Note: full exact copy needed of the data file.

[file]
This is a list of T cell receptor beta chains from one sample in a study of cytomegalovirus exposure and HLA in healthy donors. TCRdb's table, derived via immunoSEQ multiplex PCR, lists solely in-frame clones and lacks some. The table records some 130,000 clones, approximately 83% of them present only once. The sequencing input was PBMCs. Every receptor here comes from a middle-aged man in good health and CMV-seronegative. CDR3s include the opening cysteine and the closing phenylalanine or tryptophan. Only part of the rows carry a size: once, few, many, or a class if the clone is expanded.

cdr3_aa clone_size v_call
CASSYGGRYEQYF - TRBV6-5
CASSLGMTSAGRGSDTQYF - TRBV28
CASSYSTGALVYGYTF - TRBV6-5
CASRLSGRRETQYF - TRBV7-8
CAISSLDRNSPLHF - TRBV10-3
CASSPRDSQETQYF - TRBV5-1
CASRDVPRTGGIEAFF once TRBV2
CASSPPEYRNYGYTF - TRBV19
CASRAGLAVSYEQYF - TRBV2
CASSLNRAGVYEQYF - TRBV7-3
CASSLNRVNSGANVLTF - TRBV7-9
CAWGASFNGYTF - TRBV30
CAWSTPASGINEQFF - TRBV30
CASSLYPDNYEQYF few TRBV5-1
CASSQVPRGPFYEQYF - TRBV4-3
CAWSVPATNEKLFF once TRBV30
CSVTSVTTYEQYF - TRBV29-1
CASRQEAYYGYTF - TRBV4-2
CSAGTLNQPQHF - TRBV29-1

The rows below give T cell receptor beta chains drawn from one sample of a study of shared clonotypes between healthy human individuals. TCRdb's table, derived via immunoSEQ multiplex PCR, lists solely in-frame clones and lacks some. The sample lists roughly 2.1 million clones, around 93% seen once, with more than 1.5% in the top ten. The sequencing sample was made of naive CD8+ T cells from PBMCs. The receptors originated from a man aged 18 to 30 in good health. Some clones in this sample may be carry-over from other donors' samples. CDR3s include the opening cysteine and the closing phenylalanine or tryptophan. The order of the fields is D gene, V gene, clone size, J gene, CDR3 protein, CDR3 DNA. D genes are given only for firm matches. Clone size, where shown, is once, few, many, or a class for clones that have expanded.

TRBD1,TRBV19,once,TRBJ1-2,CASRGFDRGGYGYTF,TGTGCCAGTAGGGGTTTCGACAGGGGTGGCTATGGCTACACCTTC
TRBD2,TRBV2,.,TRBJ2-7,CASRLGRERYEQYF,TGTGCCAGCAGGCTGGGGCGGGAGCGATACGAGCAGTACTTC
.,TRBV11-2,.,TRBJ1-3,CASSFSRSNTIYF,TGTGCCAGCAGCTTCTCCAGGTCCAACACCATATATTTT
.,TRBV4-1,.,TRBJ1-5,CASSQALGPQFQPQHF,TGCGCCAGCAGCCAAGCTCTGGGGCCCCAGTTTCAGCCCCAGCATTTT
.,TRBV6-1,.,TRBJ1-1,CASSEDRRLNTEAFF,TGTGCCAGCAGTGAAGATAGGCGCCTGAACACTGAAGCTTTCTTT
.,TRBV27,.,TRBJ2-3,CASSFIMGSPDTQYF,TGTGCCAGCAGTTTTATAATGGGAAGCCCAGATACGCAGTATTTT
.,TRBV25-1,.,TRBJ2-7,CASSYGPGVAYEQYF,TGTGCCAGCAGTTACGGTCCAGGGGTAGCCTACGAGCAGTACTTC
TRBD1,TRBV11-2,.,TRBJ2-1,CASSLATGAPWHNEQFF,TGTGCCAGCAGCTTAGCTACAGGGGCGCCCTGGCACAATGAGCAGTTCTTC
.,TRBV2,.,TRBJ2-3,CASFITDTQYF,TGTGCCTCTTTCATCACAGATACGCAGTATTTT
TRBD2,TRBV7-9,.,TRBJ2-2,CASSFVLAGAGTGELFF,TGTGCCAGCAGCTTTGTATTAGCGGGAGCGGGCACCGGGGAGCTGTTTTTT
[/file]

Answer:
This is a list of T cell receptor beta chains from one sample in a study of cytomegalovirus exposure and HLA in healthy donors. TCRdb's table, derived via immunoSEQ multiplex PCR, lists solely in-frame clones and lacks some. The table records some 130,000 clones, approximately 83% of them present only once. The sequencing input was PBMCs. Every receptor here comes from a middle-aged man in good health and CMV-seronegative. CDR3s include the opening cysteine and the closing phenylalanine or tryptophan. Only part of the rows carry a size: once, few, many, or a class if the clone is expanded.

cdr3_aa clone_size v_call
CASSYGGRYEQYF - TRBV6-5
CASSLGMTSAGRGSDTQYF - TRBV28
CASSYSTGALVYGYTF - TRBV6-5
CASRLSGRRETQYF - TRBV7-8
CAISSLDRNSPLHF - TRBV10-3
CASSPRDSQETQYF - TRBV5-1
CASRDVPRTGGIEAFF once TRBV2
CASSPPEYRNYGYTF - TRBV19
CASRAGLAVSYEQYF - TRBV2
CASSLNRAGVYEQYF - TRBV7-3
CASSLNRVNSGANVLTF - TRBV7-9
CAWGASFNGYTF - TRBV30
CAWSTPASGINEQFF - TRBV30
CASSLYPDNYEQYF few TRBV5-1
CASSQVPRGPFYEQYF - TRBV4-3
CAWSVPATNEKLFF once TRBV30
CSVTSVTTYEQYF - TRBV29-1
CASRQEAYYGYTF - TRBV4-2
CSAGTLNQPQHF - TRBV29-1

The rows below give T cell receptor beta chains drawn from one sample of a study of shared clonotypes between healthy human individuals. TCRdb's table, derived via immunoSEQ multiplex PCR, lists solely in-frame clones and lacks some. The sample lists roughly 2.1 million clones, around 93% seen once, with more than 1.5% in the top ten. The sequencing sample was made of naive CD8+ T cells from PBMCs. The receptors originated from a man aged 18 to 30 in good health. Some clones in this sample may be carry-over from other donors' samples. CDR3s include the opening cysteine and the closing phenylalanine or tryptophan. The order of the fields is D gene, V gene, clone size, J gene, CDR3 protein, CDR3 DNA. D genes are given only for firm matches. Clone size, where shown, is once, few, many, or a class for clones that have expanded.

TRBD1,TRBV19,once,TRBJ1-2,CASRGFDRGGYGYTF,TGTGCCAGTAGGGGTTTCGACAGGGGTGGCTATGGCTACACCTTC
TRBD2,TRBV2,.,TRBJ2-7,CASRLGRERYEQYF,TGTGCCAGCAGGCTGGGGCGGGAGCGATACGAGCAGTACTTC
.,TRBV11-2,.,TRBJ1-3,CASSFSRSNTIYF,TGTGCCAGCAGCTTCTCCAGGTCCAACACCATATATTTT
.,TRBV4-1,.,TRBJ1-5,CASSQALGPQFQPQHF,TGCGCCAGCAGCCAAGCTCTGGGGCCCCAGTTTCAGCCCCAGCATTTT
.,TRBV6-1,.,TRBJ1-1,CASSEDRRLNTEAFF,TGTGCCAGCAGTGAAGATAGGCGCCTGAACACTGAAGCTTTCTTT
.,TRBV27,.,TRBJ2-3,CASSFIMGSPDTQYF,TGTGCCAGCAGTTTTATAATGGGAAGCCCAGATACGCAGTATTTT
.,TRBV25-1,.,TRBJ2-7,CASSYGPGVAYEQYF,TGTGCCAGCAGTTACGGTCCAGGGGTAGCCTACGAGCAGTACTTC
TRBD1,TRBV11-2,.,TRBJ2-1,CASSLATGAPWHNEQFF,TGTGCCAGCAGCTTAGCTACAGGGGCGCCCTGGCACAATGAGCAGTTCTTC
.,TRBV2,.,TRBJ2-3,CASFITDTQYF,TGTGCCTCTTTCATCACAGATACGCAGTATTTT
TRBD2,TRBV7-9,.,TRBJ2-2,CASSFVLAGAGTGELFF,TGTGCCAGCAGCTTTGTATTAGCGGGAGCGGGCACCGGGGAGCTGTTTTTT